Picture 13: Water being sprayed on the casks to keep the temperature under check The majority of the spirit produced in this distillery is used for the manufacture of different brands of Whisky produced at Mohan Meakin. Some of the spirit is also used for “Old Monk” dark rum which is one of the most popular dark rums in the country. Retired Colonel Rathaur who is at the helm of this distillery, disclosed that this is one of the few types of rum in India that uses malt in production. The blend for this rum is aged for seven years before bottling. Rest of the spirit is used in the production of the other brands of the distillery. Some of the brands that Mohan Meakin produces today are listed below: Golden Eagle Beer, Diplomat Deluxe Blended Whisky, Black Night Premium Blended Malt Whisky, Top Brass, Golden Eagle Whisky, Kings Castle Classic Blend Whisky,  Old Monk Gold Reserve (Aged 12 Years), Colonel’s Special Whisky, Summer Hall Finest Premium Whisky, Cellar 117  Deluxe Whisky, Big Ben London Dry Gin, Solan Number 1 Full Bodied Malt Whisky. The Master Blender of the distillery is Mr. P. N Sapra who introduced Aristocrat Whisky in India, aged 92 years gives each of these brands twists and turns deemed necessary. As one can see the range of products and brands being produced at the distillery is formidable.  The strategy of Mohan Meakin Ltd does not allow for advertisement of its brands, the belief if I may quote correctly states that “If the products and the prices are good, it will sell!” A philosophy I cannot fathom with today’s aggressive marketing blitz by competitors. Coming to the whisky of interest for me, which is malt whisky; the brands which are popular to an extent are listed below. Please note “popularity” is in comparison to the other brands of the distillery.
  1. Solan No. 1 – Full Bodied Malt Whisky
  2. Colonel Special – Scotch Blended Malt Whisky
  3. Cellar 117 – Blended Malt Whisky
  4. Solan Imperial – Premium Malt Whisky
Again the grouse being that most of the stated brands are not available for sale in different parts of India, so distribution to other countries remains impractical as of now. Solan No. 1 whisky is one that clearly stands out of the list. A largely popular whisky of the yesteryears in India, before the advent of scotch and brands such as Peter Scot & Royal Challenge this whisky dominated the market. Aggressive marketing and distribution gradually and eventually has eroded the market share and the whisky is now found in a select few states of India and remains as a standard supply to the defense forces through the canteens. This whisky, for a 750cl bottle costs Rs 280/- to Rs 320/- depending on the taxes and place of purchase; which arguably may be the cheapest malt whisky of the world (5$ USD and I would be more than happy to be proven wrong!). It remains one of the few malt whiskies around produced in India as most of the others are produced from sugarcane molasses and gain spirit blends. The whisky is created from a blend which is aged for an average of four years has sweet notes to it, very malty mouthfeel similar to that of a few Bruichladdich versions which taste like porridge to me.  Since there is no peat involved the production of the whisky it is almost devoid of any flavors of smoke or peat. Finish remains short with some bitters. Now for the most interesting part of the trip, the quest for GOLD! I did read some time back about Mohan Meakin preparing to create a Single Malt Whisky and that it would be called “Solan Gold”. I was not sure about the source of this information but the thought was indeed interesting. As mentioned afore it has all the right ingredients for a great distillery and certainly history that most in India cannot challenge. Yes the story was true! Gold was being created and on the verge of entering the Indian market. A Single Malt produced in Solan! Wow this was something big! Col Rathaur and his team were kind enough to let me sample some of the whisky and it was wonderful. Close on the heels of the Solan No. 1 this one was sweet, marvelously thick, lot of wood and just a hint of brine. The nose was a tad weak and I felt that the malt which is to be bottled 43% Vol of sprit did not do justice; this one would have been a winner at cask strength. Nevertheless the whisky was good and dangerously drinkable; Solan Gold is a NAS (No Age Statement) whisky, the age when revealed to me by Mr. Nagar and Col Rathaur reaffirmed my belief that whisky in the subcontinent mature faster. The whisky was aged for four years at the minimum. The nose of the whisky develops if left aside for a while but the malt and rich wood remain the key notes. I also got to taste the blend for Solan No. 1 which was given to me straight from the cask! Now this was in a different league. The whisky was simply outstanding. Surprisingly this version had almost no nose to talk about. The seaweed and brine powering the first mouth and the thick marvelous whisky exploded on the palate with sweetness mixed with the high concentration of alcohol (The blend was estimated to be at 65%-68%). Again the whisky develops a little nose after a few minutes exposed and then the sprit strength is made obvious. This was a winner and I kept wondering why would anyone want to power this down? I was gently reminded by the label on the bottle that the permissible alcohol strength in India for spirits stands at 43% with some exceptions. This whisky almost reminded me of the Glenfarclas NAS 105 C.S. Very good indeed. Picture-14-With-Col.-Rathaur-C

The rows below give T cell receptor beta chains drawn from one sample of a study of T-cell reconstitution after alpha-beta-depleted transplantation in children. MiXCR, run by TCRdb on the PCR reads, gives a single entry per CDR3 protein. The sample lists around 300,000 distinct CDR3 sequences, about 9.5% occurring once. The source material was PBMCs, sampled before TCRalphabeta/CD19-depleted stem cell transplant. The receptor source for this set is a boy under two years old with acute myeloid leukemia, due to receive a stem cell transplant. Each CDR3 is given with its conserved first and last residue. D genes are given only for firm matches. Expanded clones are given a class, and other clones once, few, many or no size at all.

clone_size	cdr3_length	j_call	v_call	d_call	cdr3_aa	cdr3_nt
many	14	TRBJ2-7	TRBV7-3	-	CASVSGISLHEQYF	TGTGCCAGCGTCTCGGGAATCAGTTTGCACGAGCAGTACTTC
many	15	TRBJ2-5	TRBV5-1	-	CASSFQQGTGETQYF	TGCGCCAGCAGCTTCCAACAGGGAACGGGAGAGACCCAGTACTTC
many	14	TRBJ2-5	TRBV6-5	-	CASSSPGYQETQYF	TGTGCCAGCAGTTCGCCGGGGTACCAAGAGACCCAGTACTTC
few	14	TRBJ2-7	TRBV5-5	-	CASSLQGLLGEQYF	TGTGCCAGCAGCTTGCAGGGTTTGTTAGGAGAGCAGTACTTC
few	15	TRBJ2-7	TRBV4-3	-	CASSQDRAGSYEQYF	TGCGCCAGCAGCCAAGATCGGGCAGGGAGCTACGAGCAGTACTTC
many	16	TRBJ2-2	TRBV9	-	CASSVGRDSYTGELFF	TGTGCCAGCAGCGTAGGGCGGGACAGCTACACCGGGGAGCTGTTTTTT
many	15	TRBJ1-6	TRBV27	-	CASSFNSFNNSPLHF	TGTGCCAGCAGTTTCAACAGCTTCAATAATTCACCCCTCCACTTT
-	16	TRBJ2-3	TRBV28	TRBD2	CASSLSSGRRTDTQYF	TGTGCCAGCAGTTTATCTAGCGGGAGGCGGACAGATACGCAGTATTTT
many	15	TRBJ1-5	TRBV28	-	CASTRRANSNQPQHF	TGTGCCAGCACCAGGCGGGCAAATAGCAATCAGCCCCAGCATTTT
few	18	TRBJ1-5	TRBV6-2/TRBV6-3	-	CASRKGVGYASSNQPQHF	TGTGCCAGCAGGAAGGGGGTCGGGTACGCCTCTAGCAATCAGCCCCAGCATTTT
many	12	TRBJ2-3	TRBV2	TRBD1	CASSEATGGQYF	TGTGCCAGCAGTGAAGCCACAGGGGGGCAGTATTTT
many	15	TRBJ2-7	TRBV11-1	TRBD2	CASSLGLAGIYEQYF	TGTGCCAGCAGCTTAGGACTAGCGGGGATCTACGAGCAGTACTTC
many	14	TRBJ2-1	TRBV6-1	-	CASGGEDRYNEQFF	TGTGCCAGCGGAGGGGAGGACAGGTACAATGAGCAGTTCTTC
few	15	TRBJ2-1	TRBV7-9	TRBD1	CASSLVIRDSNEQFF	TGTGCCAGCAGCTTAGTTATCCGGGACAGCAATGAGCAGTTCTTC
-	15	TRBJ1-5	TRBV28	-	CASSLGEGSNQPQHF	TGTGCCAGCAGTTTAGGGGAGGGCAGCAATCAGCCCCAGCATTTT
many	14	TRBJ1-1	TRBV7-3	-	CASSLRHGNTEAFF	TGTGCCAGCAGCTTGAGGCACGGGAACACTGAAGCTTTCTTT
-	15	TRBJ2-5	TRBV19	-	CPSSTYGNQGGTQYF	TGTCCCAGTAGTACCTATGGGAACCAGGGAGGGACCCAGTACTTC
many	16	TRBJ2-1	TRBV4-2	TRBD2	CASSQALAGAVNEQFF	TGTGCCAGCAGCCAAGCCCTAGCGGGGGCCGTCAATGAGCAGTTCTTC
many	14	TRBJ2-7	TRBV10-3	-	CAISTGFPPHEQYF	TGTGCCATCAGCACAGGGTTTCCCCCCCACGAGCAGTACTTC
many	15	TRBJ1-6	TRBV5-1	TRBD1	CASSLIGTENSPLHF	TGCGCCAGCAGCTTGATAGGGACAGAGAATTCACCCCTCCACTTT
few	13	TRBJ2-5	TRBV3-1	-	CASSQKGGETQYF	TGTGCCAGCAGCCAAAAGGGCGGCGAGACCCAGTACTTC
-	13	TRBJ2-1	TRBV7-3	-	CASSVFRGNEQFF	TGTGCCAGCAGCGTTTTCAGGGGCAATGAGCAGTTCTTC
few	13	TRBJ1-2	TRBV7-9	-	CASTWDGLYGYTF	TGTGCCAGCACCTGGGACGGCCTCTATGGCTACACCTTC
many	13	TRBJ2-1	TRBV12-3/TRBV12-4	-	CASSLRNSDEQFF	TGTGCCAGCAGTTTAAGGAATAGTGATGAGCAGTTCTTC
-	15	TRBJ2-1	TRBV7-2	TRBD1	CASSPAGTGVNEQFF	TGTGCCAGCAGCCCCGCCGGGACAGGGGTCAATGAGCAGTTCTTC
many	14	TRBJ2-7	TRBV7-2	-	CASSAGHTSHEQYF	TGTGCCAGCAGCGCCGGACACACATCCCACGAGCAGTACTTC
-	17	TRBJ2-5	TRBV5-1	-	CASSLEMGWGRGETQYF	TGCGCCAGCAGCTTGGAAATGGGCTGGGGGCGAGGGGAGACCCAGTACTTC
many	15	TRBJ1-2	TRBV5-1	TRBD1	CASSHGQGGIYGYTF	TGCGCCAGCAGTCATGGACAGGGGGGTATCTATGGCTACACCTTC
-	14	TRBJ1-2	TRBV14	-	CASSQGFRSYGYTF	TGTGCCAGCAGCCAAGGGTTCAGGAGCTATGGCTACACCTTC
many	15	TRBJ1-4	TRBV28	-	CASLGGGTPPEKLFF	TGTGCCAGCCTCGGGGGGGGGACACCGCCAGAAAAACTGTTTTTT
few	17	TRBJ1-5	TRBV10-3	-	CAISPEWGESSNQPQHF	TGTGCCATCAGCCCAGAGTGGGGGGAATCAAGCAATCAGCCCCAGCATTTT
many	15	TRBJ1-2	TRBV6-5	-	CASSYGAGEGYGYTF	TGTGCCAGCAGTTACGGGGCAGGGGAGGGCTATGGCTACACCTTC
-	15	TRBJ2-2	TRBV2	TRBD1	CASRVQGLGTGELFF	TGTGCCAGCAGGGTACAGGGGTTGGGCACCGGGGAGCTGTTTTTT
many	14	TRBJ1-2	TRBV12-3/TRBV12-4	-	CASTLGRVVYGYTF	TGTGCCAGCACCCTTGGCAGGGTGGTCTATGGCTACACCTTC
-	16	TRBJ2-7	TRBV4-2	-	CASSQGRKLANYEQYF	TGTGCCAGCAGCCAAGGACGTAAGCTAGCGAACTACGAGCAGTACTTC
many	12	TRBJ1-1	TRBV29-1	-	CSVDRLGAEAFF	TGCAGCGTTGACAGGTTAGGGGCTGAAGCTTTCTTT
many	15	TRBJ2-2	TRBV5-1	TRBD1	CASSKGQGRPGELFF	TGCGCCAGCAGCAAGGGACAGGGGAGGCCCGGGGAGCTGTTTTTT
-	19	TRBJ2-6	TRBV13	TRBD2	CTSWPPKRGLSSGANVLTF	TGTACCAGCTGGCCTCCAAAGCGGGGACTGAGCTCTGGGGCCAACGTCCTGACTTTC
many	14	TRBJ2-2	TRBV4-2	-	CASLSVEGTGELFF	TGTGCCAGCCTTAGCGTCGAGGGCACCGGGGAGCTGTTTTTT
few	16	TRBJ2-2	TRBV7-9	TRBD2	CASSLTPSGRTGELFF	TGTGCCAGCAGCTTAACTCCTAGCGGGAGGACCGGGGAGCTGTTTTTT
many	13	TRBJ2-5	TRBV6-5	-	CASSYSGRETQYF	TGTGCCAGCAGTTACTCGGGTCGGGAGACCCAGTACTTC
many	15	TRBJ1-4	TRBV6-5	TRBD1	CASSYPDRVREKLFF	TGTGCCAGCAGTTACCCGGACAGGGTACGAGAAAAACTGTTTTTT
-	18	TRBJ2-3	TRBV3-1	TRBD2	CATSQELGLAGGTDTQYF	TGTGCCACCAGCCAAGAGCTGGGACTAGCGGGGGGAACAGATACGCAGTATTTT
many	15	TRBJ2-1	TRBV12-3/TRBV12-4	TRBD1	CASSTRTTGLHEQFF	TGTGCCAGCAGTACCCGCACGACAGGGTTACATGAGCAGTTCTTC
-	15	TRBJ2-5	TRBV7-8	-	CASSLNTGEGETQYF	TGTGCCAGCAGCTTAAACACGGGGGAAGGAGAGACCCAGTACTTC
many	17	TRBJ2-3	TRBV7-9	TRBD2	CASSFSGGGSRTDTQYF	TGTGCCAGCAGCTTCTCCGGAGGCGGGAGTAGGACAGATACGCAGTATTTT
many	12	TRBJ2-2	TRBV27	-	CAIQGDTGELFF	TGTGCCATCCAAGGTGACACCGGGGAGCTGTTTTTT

Picture 14: With Col. Rathaur (C.E.O of Kasauli distillery), tasting the malts from the distillery


     Picture 15: Col. Rathaur with Mr. D. Nagar the production manager holding the new release” Solan Gold”

You must be 21 years old to visit this site.


- -

Disclaimer: This website contains information about alcohol beverages and related products. By entering the website you have confirmed that you are of legal age in the country that you are currently located.

Please note: ‘SMAC DOES NOT SELL WHISKY OR ALCOHOLIC BEVERAGES’ SMAC actively promotes responsible consumption of alcohol beverages